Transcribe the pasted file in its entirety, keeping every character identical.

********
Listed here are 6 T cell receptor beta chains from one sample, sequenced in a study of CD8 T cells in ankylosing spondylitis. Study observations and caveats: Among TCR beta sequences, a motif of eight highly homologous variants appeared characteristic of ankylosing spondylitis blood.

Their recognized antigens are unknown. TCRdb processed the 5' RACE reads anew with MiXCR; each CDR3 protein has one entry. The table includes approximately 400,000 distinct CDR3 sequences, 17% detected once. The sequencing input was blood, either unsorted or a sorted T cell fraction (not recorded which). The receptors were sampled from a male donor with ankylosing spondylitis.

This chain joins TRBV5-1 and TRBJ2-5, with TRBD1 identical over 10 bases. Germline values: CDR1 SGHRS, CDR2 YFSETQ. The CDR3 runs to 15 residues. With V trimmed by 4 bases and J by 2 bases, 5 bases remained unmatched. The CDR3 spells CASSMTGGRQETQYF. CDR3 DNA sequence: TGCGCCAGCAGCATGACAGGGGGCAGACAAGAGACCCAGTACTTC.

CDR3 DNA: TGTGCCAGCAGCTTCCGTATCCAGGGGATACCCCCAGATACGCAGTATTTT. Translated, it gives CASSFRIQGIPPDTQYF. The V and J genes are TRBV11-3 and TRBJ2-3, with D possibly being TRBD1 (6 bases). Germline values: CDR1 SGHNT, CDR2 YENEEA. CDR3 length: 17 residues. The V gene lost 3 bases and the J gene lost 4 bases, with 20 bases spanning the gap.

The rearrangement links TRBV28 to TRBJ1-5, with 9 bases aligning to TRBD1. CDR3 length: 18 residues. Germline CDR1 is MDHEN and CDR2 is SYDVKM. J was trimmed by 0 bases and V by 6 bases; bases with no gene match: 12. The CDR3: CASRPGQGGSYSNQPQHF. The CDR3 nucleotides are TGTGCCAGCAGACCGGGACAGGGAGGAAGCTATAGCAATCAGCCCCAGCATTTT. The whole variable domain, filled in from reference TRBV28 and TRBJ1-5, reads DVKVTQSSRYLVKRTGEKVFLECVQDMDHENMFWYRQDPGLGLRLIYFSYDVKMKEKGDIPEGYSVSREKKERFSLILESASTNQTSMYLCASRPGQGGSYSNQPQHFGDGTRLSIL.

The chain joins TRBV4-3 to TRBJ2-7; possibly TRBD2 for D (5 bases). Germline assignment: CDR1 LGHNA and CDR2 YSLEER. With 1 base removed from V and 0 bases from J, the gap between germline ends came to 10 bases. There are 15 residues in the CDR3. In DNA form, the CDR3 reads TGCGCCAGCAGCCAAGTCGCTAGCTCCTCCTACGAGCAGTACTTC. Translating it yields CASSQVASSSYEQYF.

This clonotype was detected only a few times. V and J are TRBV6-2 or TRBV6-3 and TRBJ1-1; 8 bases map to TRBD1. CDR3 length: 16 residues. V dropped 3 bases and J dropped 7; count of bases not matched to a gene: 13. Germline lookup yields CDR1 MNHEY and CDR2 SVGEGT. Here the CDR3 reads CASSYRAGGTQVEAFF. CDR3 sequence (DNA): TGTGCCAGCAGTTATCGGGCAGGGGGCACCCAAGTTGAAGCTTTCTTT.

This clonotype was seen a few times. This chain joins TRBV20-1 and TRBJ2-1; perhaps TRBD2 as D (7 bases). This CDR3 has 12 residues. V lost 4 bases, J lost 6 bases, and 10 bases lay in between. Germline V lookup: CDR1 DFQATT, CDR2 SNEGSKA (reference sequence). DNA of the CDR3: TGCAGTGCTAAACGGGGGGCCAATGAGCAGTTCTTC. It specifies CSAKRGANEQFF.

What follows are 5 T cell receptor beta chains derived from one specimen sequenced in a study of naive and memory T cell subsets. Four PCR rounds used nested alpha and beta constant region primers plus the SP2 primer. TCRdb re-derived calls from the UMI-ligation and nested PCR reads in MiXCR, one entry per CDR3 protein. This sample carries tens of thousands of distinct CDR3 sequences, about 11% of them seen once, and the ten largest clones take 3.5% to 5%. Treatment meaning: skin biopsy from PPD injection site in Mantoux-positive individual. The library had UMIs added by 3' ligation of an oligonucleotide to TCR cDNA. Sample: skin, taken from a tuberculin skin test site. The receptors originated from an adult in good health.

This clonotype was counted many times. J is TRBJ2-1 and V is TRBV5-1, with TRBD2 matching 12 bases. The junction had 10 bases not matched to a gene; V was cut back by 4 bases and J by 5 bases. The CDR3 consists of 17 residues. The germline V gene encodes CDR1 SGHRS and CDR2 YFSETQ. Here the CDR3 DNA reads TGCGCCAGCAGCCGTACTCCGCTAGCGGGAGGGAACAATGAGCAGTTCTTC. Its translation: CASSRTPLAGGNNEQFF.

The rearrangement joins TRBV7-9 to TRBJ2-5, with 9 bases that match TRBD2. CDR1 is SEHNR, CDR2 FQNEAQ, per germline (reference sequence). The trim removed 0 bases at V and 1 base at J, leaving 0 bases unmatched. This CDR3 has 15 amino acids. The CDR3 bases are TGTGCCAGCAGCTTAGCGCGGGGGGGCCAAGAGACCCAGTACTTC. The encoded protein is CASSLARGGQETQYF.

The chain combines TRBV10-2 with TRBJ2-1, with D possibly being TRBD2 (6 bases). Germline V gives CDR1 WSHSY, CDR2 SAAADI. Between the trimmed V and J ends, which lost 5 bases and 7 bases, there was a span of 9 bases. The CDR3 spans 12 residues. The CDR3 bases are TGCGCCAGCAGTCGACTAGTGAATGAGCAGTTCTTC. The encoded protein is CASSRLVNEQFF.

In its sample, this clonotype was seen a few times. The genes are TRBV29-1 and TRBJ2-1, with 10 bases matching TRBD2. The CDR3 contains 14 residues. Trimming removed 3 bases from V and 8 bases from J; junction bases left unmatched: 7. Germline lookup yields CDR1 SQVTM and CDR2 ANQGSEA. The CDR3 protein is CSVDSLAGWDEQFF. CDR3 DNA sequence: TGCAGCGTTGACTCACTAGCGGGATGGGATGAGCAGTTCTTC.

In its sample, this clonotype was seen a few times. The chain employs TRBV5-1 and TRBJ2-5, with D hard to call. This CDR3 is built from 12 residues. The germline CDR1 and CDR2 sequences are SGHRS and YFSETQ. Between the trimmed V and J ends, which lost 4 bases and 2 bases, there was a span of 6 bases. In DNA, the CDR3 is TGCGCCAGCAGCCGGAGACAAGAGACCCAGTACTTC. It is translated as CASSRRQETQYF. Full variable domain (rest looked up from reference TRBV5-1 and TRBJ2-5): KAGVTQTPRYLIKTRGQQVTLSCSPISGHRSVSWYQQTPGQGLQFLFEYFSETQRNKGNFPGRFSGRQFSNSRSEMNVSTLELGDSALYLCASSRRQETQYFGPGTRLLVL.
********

Listed here are 6 T cell receptor beta chains from one sample, sequenced in a study of CD8 T cells in ankylosing spondylitis. Study observations and caveats: Among TCR beta sequences, a motif of eight highly homologous variants appeared characteristic of ankylosing spondylitis blood.

Their recognized antigens are unknown. TCRdb processed the 5' RACE reads anew with MiXCR; each CDR3 protein has one entry. The table includes approximately 400,000 distinct CDR3 sequences, 17% detected once. The sequencing input was blood, either unsorted or a sorted T cell fraction (not recorded which). The receptors were sampled from a male donor with ankylosing spondylitis.

This chain joins TRBV5-1 and TRBJ2-5, with TRBD1 identical over 10 bases. Germline values: CDR1 SGHRS, CDR2 YFSETQ. The CDR3 runs to 15 residues. With V trimmed by 4 bases and J by 2 bases, 5 bases remained unmatched. The CDR3 spells CASSMTGGRQETQYF. CDR3 DNA sequence: TGCGCCAGCAGCATGACAGGGGGCAGACAAGAGACCCAGTACTTC.

CDR3 DNA: TGTGCCAGCAGCTTCCGTATCCAGGGGATACCCCCAGATACGCAGTATTTT. Translated, it gives CASSFRIQGIPPDTQYF. The V and J genes are TRBV11-3 and TRBJ2-3, with D possibly being TRBD1 (6 bases). Germline values: CDR1 SGHNT, CDR2 YENEEA. CDR3 length: 17 residues. The V gene lost 3 bases and the J gene lost 4 bases, with 20 bases spanning the gap.

The rearrangement links TRBV28 to TRBJ1-5, with 9 bases aligning to TRBD1. CDR3 length: 18 residues. Germline CDR1 is MDHEN and CDR2 is SYDVKM. J was trimmed by 0 bases and V by 6 bases; bases with no gene match: 12. The CDR3: CASRPGQGGSYSNQPQHF. The CDR3 nucleotides are TGTGCCAGCAGACCGGGACAGGGAGGAAGCTATAGCAATCAGCCCCAGCATTTT. The whole variable domain, filled in from reference TRBV28 and TRBJ1-5, reads DVKVTQSSRYLVKRTGEKVFLECVQDMDHENMFWYRQDPGLGLRLIYFSYDVKMKEKGDIPEGYSVSREKKERFSLILESASTNQTSMYLCASRPGQGGSYSNQPQHFGDGTRLSIL.

The chain joins TRBV4-3 to TRBJ2-7; possibly TRBD2 for D (5 bases). Germline assignment: CDR1 LGHNA and CDR2 YSLEER. With 1 base removed from V and 0 bases from J, the gap between germline ends came to 10 bases. There are 15 residues in the CDR3. In DNA form, the CDR3 reads TGCGCCAGCAGCCAAGTCGCTAGCTCCTCCTACGAGCAGTACTTC. Translating it yields CASSQVASSSYEQYF.

This clonotype was detected only a few times. V and J are TRBV6-2 or TRBV6-3 and TRBJ1-1; 8 bases map to TRBD1. CDR3 length: 16 residues. V dropped 3 bases and J dropped 7; count of bases not matched to a gene: 13. Germline lookup yields CDR1 MNHEY and CDR2 SVGEGT. Here the CDR3 reads CASSYRAGGTQVEAFF. CDR3 sequence (DNA): TGTGCCAGCAGTTATCGGGCAGGGGGCACCCAAGTTGAAGCTTTCTTT.

This clonotype was seen a few times. This chain joins TRBV20-1 and TRBJ2-1; perhaps TRBD2 as D (7 bases). This CDR3 has 12 residues. V lost 4 bases, J lost 6 bases, and 10 bases lay in between. Germline V lookup: CDR1 DFQATT, CDR2 SNEGSKA (reference sequence). DNA of the CDR3: TGCAGTGCTAAACGGGGGGCCAATGAGCAGTTCTTC. It specifies CSAKRGANEQFF.

What follows are 5 T cell receptor beta chains derived from one specimen sequenced in a study of naive and memory T cell subsets. Four PCR rounds used nested alpha and beta constant region primers plus the SP2 primer. TCRdb re-derived calls from the UMI-ligation and nested PCR reads in MiXCR, one entry per CDR3 protein. This sample carries tens of thousands of distinct CDR3 sequences, about 11% of them seen once, and the ten largest clones take 3.5% to 5%. Treatment meaning: skin biopsy from PPD injection site in Mantoux-positive individual. The library had UMIs added by 3' ligation of an oligonucleotide to TCR cDNA. Sample: skin, taken from a tuberculin skin test site. The receptors originated from an adult in good health.

This clonotype was counted many times. J is TRBJ2-1 and V is TRBV5-1, with TRBD2 matching 12 bases. The junction had 10 bases not matched to a gene; V was cut back by 4 bases and J by 5 bases. The CDR3 consists of 17 residues. The germline V gene encodes CDR1 SGHRS and CDR2 YFSETQ. Here the CDR3 DNA reads TGCGCCAGCAGCCGTACTCCGCTAGCGGGAGGGAACAATGAGCAGTTCTTC. Its translation: CASSRTPLAGGNNEQFF.

The rearrangement joins TRBV7-9 to TRBJ2-5, with 9 bases that match TRBD2. CDR1 is SEHNR, CDR2 FQNEAQ, per germline (reference sequence). The trim removed 0 bases at V and 1 base at J, leaving 0 bases unmatched. This CDR3 has 15 amino acids. The CDR3 bases are TGTGCCAGCAGCTTAGCGCGGGGGGGCCAAGAGACCCAGTACTTC. The encoded protein is CASSLARGGQETQYF.

The chain combines TRBV10-2 with TRBJ2-1, with D possibly being TRBD2 (6 bases). Germline V gives CDR1 WSHSY, CDR2 SAAADI. Between the trimmed V and J ends, which lost 5 bases and 7 bases, there was a span of 9 bases. The CDR3 spans 12 residues. The CDR3 bases are TGCGCCAGCAGTCGACTAGTGAATGAGCAGTTCTTC. The encoded protein is CASSRLVNEQFF.

In its sample, this clonotype was seen a few times. The genes are TRBV29-1 and TRBJ2-1, with 10 bases matching TRBD2. The CDR3 contains 14 residues. Trimming removed 3 bases from V and 8 bases from J; junction bases left unmatched: 7. Germline lookup yields CDR1 SQVTM and CDR2 ANQGSEA. The CDR3 protein is CSVDSLAGWDEQFF. CDR3 DNA sequence: TGCAGCGTTGACTCACTAGCGGGATGGGATGAGCAGTTCTTC.

In its sample, this clonotype was seen a few times. The chain employs TRBV5-1 and TRBJ2-5, with D hard to call. This CDR3 is built from 12 residues. The germline CDR1 and CDR2 sequences are SGHRS and YFSETQ. Between the trimmed V and J ends, which lost 4 bases and 2 bases, there was a span of 6 bases. In DNA, the CDR3 is TGCGCCAGCAGCCGGAGACAAGAGACCCAGTACTTC. It is translated as CASSRRQETQYF. Full variable domain (rest looked up from reference TRBV5-1 and TRBJ2-5): KAGVTQTPRYLIKTRGQQVTLSCSPISGHRSVSWYQQTPGQGLQFLFEYFSETQRNKGNFPGRFSGRQFSNSRSEMNVSTLELGDSALYLCASSRRQETQYFGPGTRLLVL.